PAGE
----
“Haven’t yet had your perfect summer day at Coney Island’s Luna Park yet? Ride the legendary roller coaster, which has delighted fans since 1927, at this day of celebration. Grab a coney cone or a funnel cake and get down between rides to performances by rapper Fabolous, DJ Will, radio personality Angela Yee and the Harlem Globetrotters.” (TONY)
and don’t forget this continuing event, an eclectic extravaganza that is an annual highlight in Lower Manhattan – the very lowest WestSide of Manhattan:
River To River Festival (LAST DAY)
The 16th annual River To River Festival will have over 100+ performances — with 12 days of dance, music, theater and the visual arts activities. The festival will take place across 31 unique sites across Lower Manhattan and Governors Island.
“From City Hall Park to the Financial District to South Street Seaport to Governors Island, the Medici-like Lower Manhattan Cultural Council deploys some of our most interesting dance artists, including the Dance Cartel, Netta Yerushalmy, Faye Driscoll, Marjani Forté-Saunders, Beth Gill, Maria Hassabi, Jodi Melnick, and Will Rawls. If I had to choose, I’d definitely catch Melnick’s Moat (June 17–18 at Fort Jay), and the long-awaited, The Set Up: Island Ghost Sleep Princess Time Story Show (June 18–19 and 24–25 at Governors Island), a six-year collaboration among Wally Cardona, Jennifer Lacey, and multiple international collaborators, all masters of French or Asian dance traditions. Consider taking a week of vacation days so you can wallow in all this talent. Events are free, though some require advance reservations at the website, which offers full descriptions and schedules.” (Elizabeth Zimmer, VillageVoice)
Bonus NYC events– Jazz Venues:
Many consider NYCity the Jazz capital of the world. Here are my favorite Jazz clubs, all on Manhattan’s WestSide. Check out who is playing tonight:
(5 are underground, classic jazz joints. all 6 are within walking distance of each other):
Village Vanguard – UG, 178 7th Ave. South, villagevanguard.com, 212-255-4037
Blue Note – 131 W3rd St. nr 6th ave. bluenotejazz.com, 212-475-8592
55 Bar – basement @55 Christopher St. nr 7th ave.S. 55bar.com, 212-929-9883
Mezzrow – basement @ 163 W10th St. nr 7th Ave. mezzrow.com,646-476-4346
Smalls – basement @ 183 W10th St. smallslive.com, 646-476-4346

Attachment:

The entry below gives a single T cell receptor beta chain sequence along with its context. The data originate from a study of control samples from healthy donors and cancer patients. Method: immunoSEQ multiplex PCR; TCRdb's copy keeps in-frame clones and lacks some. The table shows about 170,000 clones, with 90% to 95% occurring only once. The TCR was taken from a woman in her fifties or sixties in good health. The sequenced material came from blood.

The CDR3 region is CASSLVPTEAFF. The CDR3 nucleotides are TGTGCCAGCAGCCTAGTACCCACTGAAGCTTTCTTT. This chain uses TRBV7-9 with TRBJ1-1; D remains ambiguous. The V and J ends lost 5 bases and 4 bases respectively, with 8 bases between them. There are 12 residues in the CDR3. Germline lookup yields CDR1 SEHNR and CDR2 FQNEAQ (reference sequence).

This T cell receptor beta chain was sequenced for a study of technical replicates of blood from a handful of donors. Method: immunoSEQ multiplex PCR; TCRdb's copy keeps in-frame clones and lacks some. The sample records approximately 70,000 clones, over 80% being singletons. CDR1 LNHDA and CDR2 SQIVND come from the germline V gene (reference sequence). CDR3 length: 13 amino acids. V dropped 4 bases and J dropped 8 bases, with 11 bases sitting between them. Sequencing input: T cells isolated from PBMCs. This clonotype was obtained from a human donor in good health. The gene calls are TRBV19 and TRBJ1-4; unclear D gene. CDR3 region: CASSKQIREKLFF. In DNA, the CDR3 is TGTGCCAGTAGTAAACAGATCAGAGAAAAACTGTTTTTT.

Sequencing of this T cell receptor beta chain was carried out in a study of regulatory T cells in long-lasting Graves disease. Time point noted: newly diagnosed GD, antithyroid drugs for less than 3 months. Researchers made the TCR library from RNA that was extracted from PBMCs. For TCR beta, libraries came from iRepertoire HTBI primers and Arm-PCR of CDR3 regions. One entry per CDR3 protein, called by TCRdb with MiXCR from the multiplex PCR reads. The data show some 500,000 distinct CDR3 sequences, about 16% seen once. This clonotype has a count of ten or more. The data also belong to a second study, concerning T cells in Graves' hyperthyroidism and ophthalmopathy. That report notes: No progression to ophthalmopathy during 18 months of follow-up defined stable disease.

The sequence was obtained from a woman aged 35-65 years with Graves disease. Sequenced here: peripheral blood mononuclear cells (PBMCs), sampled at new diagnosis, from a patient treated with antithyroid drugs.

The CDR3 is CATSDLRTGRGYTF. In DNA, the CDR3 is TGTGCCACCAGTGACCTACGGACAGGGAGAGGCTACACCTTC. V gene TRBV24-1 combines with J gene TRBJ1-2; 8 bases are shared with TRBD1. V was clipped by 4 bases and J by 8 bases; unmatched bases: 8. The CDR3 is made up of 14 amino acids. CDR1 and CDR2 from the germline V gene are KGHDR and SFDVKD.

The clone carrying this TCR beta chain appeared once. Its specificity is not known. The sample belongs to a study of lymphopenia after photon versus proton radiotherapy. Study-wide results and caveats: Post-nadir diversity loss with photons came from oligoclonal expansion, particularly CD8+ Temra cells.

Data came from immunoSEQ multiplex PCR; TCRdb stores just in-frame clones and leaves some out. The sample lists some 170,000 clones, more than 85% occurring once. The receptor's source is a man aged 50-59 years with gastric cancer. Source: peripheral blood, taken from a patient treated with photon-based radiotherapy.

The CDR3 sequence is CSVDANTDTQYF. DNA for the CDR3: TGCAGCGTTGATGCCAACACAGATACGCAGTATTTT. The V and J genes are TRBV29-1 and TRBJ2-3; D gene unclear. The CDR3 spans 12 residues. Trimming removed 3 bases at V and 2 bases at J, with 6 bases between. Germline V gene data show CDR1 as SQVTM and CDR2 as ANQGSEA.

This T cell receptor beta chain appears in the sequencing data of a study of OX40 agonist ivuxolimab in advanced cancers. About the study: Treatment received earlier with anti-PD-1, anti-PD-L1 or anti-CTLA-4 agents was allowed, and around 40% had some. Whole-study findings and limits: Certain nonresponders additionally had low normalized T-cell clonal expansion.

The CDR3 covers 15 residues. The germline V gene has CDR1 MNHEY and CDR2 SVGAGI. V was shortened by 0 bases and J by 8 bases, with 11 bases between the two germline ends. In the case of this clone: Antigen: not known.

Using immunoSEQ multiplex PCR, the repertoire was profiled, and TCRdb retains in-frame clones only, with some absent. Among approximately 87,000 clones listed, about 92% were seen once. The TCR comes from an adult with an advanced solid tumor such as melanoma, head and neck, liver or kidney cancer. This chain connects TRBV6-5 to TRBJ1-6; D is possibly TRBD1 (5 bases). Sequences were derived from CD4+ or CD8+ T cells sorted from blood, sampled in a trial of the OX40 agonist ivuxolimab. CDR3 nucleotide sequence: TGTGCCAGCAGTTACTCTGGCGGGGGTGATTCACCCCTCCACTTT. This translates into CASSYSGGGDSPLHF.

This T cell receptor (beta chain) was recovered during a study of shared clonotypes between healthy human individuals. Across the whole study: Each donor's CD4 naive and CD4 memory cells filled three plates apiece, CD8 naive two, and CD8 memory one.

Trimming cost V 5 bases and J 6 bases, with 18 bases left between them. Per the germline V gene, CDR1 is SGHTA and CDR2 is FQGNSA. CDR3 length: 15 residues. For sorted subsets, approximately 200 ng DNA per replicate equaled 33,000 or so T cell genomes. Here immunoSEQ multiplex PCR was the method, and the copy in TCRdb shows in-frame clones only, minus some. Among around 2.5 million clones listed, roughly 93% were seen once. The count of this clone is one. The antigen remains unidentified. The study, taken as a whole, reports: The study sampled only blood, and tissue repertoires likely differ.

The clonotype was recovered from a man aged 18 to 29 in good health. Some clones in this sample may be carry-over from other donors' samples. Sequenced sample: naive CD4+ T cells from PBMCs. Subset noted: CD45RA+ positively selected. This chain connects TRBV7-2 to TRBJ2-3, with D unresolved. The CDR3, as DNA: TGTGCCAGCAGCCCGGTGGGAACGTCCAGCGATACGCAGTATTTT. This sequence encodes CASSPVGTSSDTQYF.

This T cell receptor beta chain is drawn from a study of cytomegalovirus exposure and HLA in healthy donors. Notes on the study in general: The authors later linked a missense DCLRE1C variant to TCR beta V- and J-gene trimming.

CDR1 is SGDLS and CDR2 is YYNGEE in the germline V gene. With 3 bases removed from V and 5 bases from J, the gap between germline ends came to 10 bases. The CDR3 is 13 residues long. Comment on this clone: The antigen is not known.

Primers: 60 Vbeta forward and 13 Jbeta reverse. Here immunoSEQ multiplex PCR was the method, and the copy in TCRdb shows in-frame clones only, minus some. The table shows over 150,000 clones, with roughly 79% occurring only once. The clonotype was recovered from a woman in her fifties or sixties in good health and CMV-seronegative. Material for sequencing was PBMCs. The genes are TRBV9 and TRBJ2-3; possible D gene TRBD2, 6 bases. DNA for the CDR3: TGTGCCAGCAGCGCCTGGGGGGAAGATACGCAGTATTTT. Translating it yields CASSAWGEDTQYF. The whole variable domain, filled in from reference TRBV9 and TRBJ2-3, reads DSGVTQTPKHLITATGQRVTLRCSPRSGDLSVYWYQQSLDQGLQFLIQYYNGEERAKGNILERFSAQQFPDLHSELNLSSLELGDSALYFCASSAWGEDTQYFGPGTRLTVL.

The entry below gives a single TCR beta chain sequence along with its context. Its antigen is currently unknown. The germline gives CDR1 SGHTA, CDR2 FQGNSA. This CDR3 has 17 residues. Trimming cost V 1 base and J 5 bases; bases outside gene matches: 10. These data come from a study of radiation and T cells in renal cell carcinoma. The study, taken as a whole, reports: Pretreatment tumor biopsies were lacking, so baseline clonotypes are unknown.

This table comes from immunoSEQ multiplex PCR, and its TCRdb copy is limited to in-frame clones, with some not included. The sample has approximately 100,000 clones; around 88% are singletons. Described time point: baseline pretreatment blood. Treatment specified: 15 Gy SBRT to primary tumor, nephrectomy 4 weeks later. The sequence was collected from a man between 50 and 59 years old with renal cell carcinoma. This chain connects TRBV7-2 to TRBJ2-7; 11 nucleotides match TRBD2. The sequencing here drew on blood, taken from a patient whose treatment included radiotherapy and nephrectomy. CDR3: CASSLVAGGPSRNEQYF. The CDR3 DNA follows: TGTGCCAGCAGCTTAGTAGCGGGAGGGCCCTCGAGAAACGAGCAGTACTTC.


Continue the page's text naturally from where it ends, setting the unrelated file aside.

Cornelia Street Cafe – UG, 29 Cornelia St. corneliastreetcafe.com, 212-989-9319
Outside Greenwich Village:
Dizzy’s Club – Broadway @ 60th St. — jazz.org/dizzys / 212-258-9595
Birdland – 315 W44th St.(btw 8/9ave) — birdlandjazz.com / 212-581-3080
Smoke Jazz Club – 2751 Broadway nr.106th St. — smokejazz.com / 212-864-6662
Caffe Vivaldi – 32 Jones St. nr Bleecker St. — caffevivaldi.com / 212-691-7538
a classic, old jazz club in the Village, Caffe V often surprises with a wonderfully eclectic lineup. It’s my favorite spot for an evening of listening enjoyment and discovery.
♦ Before making final plans, we suggest you call the venue to confirm ticket availability, dates and times, as schedules are subject to change.
♦ NYCity, with a population of 8.5 million, had a record 60 million visitors last year and was TripAdvisor’s Traveler’s Choice Top U.S. Destination for 2017. Quality shows draw crowds.
Try to reserve seats for these top NYC events in advance, even if just on day of performance.
NYCity Vacation Travel Guide Video (Expedia):
WHAT’S ON VIEW
My Fave Special Exhibitions – MUSEUMS / Manhattan’s WestSide
(See the New York Times Arts Section for listings of all museums,
and also to see their expanded reviews of these exhibitions)
Whitney Museum of American Art:
Museum of Arts and Design (thru Aug 20)
2 Columbus Circle
Counter-Couture: Handmade Fashion in an American Counterculture
“In all its sumptuous, ragtag, iconoclastic, and utopian forms, hippie clothing reflected the seismic cultural shifts of Vietnam War-era America, eschewing the mass-produced in favor of the personalized and the handmade. This captivating exhibition, installed in moodily lit galleries against purple-and-gold wallpaper, goes beyond the expected caftans and macramé to detail the nuances and extremes of countercultural aesthetics. A section devoted to stage costumes includes a medieval-inspired muumuu, its pastel-ombré velvet adorned with a starburst appliqué; Mama Cass Elliot, of the Mamas & the Papas, wore it in 1967. Nearby, looping film footage includes performance documentation of the Cockettes, an anarchic theatre group whose psychedelic, thrift-store drag sensibility helped shape a nascent queer aesthetic. From the Army-surplus garments appropriated and painstakingly embroidered by flower children to the dashikis and African fabrics embraced by the black-pride movement to the ascetic styles of communes and cults, the exhibition emphasizes how vernacular fashion signalled antiestablishment values and group identity. That said, high fashion isn’t neglected. One highlight is the visionary designer Kaisik Wong’s glittering, futuristic “wearable art,” which resembles armor and cocoons from another planet—or the next Aquarian age.” (NewYorker)